Budgets are empowering, because they can help you identify waste and rein in excess spending. Once you create your first budget, you might find that you can recover $10 per day that you had been squandering without even realizing it.
While $10 might not sound like much, it adds up to $300 per month or roughly $3,600 per year. That’s a nice chunk of change, but it’s not enough to make you rich, right?
Well, it depends on what you do with it.
Thanks to the compounding power of interest and returns, $3,600 can expand into a much more impressive sum if you give it enough years to grow and ensure that your money makes money while you wait.
If you put your extra $10 per day in a safe, your annual $3,600 will never become anything more. But if it earns interest in a savings account — or better yet, gets the historical average stock market return — your cash will eventually outgrow your safe.
“Even small, consistent investments like $10 can lead to significant growth in the long run, thanks to the magic of compound interest,” said Baruch Silvermann, financial expert and CEO of The Smart Investor. “As your investments generate profits, those profits get reinvested, and in turn, they can make even more profits. This compounding effect can lead to a substantial amount of wealth piling up over several decades.”
Dr. Bob G. Wood, professor of finance at the University of South Alabama’s Mitchell College of Business, gave a hypothetical example of an investor who contributed $10 to an S&P 500 fund every day for 10 years.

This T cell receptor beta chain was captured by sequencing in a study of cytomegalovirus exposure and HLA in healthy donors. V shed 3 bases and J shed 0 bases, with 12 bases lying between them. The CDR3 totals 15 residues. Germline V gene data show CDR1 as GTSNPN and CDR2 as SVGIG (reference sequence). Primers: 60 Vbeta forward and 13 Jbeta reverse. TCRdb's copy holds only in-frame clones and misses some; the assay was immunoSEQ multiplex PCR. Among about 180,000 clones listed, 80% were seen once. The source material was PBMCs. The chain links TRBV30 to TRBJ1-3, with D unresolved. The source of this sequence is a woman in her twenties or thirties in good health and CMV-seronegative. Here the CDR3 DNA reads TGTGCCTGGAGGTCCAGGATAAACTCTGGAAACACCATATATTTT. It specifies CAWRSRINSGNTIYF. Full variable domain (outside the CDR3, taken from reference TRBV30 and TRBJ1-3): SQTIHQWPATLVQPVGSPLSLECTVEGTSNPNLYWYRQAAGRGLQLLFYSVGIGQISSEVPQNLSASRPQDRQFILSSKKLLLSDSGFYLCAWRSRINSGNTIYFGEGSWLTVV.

“The S&P has averaged earnings slightly more than 10% per year for the last 50 years,” he said. Those returns are annualized over five decades, so Wood assumes 10% gains per year and ignores leap years to simplify the math.
“In 10 years, you will have deposited $36,500,” said Wood. “Your account value is roughly $62,700. Let’s assume you continue for 10 more years. You’ve now deposited $73,000 over the 20 years and the account grows to more than $233,000. Continuing the deposits over 30 years yields almost $700,000 and continuing for 40 years yields almost $2 million.
“If you continue to deposit $10 per day for 50 years, your deposits total $182,000 and the account value is just short of $5,375,000. Most people would consider themselves wealthy — or at least comfortable — with $5 million. It’s the magic of the time value of money.”
June Jia, a quantitative researcher at GF Securities and owner of Canny Trading, echoes Wood’s math that $10 per day with 10% returns for 10 years would yield “roughly $62,700” — $62,703.71, to be exact. But his analysis illustrates the importance of steady returns, which catalyze the magic of compounding.
“In contrast, if the same sum of money was not invested and yielded no returns, it would only total $36,500,” said Jia. “This stark comparison reveals the substantial difference and benefits of investing.”
In conclusion, contributing $10 a day to a low-yield savings account won’t make you rich, but mirroring the market’s historical returns will get you close.
“A disciplined approach of allocating $10 daily to investments can contribute significantly to wealth,” said Jia. “Committing to a daily investment of $10 may not amass an enormous fortune, but it can substantially expedite wealth accumulation.”
The 10% figure so often cited as the stock market’s historical rate of return doesn’t account for inflation, which gnaws away at your purchasing power and reduces returns on investments. But even with the dollar-diminishing force of inflation, $10 is still enough to make you rich — as long as you’re willing to wait.
“Assuming a 7% annual return — the average historical return of the stock market after accounting for inflation every year — it would take about 56 years for a daily investment of $10 to grow to $2.2 million,” said Matt Miczulski, a personal finance expert with Finder.com. “While that’s a long time, bump your contribution to just $20 and you could potentially hit that $2.2 million target a decade earlier. Investing is a long-term undertaking. The earlier you start investing, the better.”
But who says that’s the magic number?
“According to Charles Schwab’s 2023 Modern Wealth Survey, it takes a net worth of $2.2 million to be considered rich,” said Miczulski.
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